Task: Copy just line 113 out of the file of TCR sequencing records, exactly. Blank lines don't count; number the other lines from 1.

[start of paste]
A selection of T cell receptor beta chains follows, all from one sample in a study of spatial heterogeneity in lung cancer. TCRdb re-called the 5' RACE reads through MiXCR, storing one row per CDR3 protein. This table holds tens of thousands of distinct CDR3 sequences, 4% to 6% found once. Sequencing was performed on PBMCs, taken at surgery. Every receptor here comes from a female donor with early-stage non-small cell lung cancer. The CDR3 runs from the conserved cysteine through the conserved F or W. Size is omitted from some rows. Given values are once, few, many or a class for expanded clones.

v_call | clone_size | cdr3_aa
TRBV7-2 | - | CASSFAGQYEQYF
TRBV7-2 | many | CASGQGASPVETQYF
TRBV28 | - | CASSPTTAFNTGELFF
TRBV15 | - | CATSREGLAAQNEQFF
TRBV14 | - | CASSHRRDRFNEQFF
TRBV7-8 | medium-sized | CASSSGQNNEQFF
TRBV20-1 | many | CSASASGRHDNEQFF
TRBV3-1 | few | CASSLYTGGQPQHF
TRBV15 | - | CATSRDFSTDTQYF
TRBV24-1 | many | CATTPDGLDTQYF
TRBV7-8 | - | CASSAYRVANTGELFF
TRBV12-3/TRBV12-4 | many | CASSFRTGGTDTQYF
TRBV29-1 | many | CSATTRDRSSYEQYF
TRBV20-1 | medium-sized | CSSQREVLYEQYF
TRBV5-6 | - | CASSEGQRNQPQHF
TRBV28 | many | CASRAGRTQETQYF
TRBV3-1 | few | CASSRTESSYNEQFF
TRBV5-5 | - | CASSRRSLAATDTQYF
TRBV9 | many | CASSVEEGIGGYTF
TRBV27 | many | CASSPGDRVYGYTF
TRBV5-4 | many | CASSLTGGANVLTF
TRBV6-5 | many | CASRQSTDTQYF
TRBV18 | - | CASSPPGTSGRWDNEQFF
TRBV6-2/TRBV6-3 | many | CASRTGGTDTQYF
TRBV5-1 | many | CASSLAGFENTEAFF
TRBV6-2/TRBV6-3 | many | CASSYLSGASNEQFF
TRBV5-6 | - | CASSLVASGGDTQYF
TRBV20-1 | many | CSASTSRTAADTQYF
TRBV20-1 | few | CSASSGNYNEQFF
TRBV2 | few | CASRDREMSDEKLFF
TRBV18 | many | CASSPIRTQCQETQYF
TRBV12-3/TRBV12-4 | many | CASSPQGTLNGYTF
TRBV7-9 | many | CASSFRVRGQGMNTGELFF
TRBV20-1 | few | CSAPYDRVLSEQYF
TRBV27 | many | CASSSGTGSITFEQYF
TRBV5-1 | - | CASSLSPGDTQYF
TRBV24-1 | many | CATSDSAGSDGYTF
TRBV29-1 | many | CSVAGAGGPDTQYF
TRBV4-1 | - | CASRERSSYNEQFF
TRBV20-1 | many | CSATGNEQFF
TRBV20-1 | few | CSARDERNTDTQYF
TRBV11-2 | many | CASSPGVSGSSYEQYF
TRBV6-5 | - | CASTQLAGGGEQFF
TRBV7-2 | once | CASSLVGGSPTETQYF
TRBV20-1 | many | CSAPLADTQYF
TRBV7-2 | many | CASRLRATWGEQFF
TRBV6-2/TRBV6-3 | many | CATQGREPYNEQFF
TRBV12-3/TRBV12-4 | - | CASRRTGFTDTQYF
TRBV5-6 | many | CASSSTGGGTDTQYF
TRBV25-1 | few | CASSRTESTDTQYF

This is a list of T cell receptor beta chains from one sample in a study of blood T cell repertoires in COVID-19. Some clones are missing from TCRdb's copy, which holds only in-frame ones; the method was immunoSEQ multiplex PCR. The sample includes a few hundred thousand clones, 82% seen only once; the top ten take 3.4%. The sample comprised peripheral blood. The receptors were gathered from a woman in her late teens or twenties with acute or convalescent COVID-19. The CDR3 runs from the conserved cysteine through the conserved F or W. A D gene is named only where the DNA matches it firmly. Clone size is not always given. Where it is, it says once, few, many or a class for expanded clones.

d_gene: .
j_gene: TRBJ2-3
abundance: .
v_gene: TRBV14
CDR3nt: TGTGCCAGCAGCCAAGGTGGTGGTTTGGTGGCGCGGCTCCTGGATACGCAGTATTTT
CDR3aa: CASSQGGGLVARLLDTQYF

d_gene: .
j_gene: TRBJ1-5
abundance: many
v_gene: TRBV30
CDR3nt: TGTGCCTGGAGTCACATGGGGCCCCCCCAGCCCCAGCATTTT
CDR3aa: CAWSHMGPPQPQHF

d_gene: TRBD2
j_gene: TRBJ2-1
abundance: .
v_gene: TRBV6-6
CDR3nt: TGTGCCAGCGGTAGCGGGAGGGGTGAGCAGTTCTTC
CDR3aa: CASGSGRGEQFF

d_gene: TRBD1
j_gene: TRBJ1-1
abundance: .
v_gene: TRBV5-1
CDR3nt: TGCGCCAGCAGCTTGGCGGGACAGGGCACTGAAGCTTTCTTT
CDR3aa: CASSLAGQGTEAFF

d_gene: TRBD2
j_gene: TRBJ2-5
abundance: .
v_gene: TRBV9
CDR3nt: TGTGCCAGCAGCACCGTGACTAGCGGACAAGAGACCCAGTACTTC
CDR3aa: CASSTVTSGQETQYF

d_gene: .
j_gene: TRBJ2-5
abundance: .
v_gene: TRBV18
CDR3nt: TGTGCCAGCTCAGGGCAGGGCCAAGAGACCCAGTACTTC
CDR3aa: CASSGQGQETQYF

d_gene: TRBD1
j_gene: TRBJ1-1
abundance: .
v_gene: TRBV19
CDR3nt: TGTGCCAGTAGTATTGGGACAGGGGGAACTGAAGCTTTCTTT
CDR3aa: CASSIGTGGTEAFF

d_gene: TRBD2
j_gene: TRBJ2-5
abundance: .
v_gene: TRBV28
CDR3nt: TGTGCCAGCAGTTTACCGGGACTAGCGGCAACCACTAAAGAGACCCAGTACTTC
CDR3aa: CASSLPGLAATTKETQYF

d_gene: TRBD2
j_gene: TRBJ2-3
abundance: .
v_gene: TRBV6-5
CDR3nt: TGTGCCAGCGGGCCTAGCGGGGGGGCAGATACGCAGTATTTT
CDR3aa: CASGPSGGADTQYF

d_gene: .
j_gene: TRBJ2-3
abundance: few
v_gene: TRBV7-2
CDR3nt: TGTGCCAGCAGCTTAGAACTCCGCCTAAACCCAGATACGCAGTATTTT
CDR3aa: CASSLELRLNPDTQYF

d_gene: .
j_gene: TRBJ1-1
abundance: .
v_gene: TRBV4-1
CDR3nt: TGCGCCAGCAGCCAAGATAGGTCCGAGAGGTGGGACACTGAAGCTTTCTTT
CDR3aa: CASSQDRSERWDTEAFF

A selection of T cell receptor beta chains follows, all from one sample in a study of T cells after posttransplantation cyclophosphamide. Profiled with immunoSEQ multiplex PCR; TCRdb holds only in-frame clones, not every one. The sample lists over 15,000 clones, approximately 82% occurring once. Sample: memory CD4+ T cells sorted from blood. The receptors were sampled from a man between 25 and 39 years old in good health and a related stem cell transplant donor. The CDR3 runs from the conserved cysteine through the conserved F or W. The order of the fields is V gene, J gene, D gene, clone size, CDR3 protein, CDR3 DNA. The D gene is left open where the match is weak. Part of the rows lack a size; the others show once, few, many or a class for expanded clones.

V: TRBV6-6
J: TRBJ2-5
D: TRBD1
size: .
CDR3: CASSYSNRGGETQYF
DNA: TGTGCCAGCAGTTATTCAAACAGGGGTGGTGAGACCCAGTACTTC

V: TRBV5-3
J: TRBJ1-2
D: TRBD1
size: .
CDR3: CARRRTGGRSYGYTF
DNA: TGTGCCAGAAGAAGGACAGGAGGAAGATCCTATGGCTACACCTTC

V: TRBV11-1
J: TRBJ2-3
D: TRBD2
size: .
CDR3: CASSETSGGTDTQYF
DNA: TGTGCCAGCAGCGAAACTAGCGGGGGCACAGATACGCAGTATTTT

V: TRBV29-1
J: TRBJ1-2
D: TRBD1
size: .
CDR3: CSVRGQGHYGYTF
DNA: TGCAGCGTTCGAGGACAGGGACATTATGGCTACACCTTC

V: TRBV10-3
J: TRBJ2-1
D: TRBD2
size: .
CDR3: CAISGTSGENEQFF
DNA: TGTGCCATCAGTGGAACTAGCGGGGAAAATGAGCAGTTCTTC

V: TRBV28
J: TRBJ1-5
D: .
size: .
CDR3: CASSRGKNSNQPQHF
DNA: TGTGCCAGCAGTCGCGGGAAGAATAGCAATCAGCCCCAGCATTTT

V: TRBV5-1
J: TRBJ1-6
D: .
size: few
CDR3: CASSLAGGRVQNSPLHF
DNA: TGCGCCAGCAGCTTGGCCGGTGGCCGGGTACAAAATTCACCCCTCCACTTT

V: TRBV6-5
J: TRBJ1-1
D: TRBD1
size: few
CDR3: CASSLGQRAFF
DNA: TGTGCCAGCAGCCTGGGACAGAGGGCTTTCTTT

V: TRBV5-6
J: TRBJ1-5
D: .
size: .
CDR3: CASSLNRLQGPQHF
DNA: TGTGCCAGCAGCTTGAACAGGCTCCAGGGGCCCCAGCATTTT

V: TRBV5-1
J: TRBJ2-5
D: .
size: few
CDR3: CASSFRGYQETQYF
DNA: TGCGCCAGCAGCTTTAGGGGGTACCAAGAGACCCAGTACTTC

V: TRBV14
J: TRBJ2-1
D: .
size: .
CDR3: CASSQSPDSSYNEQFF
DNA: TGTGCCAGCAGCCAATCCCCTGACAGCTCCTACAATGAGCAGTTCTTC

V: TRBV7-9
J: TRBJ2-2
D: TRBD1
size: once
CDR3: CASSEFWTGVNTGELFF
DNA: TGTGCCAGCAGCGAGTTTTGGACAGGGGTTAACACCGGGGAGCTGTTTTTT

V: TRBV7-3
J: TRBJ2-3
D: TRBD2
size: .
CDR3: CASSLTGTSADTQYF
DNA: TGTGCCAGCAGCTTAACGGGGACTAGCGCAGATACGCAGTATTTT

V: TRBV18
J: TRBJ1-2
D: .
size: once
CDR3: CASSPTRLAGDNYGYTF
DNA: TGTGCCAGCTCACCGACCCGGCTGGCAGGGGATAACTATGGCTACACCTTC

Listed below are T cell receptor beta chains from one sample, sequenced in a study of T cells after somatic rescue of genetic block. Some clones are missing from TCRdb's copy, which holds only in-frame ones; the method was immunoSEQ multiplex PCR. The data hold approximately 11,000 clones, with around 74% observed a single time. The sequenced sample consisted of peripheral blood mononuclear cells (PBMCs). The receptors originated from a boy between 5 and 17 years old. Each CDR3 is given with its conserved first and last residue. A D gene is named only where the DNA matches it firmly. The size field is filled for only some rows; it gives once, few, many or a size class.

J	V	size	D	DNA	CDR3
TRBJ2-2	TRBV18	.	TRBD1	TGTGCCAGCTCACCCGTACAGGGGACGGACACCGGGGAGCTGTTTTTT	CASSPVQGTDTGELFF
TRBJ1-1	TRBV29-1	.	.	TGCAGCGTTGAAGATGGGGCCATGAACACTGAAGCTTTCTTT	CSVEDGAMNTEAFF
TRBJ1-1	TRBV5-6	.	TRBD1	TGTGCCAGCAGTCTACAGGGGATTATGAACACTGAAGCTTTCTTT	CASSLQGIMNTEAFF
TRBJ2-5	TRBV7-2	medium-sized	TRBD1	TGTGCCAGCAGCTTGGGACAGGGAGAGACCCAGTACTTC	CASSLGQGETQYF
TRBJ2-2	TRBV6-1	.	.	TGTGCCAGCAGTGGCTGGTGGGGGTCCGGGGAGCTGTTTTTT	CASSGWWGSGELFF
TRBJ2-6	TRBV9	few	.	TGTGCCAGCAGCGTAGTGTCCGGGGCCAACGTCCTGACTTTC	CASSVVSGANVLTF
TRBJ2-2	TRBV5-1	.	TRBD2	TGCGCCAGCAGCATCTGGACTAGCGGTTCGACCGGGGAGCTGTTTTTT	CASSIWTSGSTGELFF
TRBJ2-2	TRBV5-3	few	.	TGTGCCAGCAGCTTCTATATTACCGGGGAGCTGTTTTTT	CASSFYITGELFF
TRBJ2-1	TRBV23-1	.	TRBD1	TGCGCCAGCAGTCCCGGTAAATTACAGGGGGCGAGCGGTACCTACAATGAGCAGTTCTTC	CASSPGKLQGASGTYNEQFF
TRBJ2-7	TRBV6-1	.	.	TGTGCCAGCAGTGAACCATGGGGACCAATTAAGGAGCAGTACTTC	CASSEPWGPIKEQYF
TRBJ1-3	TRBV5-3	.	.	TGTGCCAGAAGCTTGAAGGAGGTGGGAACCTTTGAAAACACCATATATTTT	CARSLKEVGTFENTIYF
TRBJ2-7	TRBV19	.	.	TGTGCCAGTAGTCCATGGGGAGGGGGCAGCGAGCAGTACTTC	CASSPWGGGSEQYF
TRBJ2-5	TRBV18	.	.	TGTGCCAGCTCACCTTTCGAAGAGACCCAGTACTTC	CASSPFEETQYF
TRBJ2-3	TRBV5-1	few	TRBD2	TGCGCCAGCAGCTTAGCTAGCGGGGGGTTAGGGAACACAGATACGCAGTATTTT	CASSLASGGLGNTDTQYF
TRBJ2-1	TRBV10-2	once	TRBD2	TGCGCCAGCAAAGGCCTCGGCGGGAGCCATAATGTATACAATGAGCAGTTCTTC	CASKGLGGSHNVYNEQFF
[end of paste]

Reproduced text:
CDR3aa: CASSLELRLNPDTQYF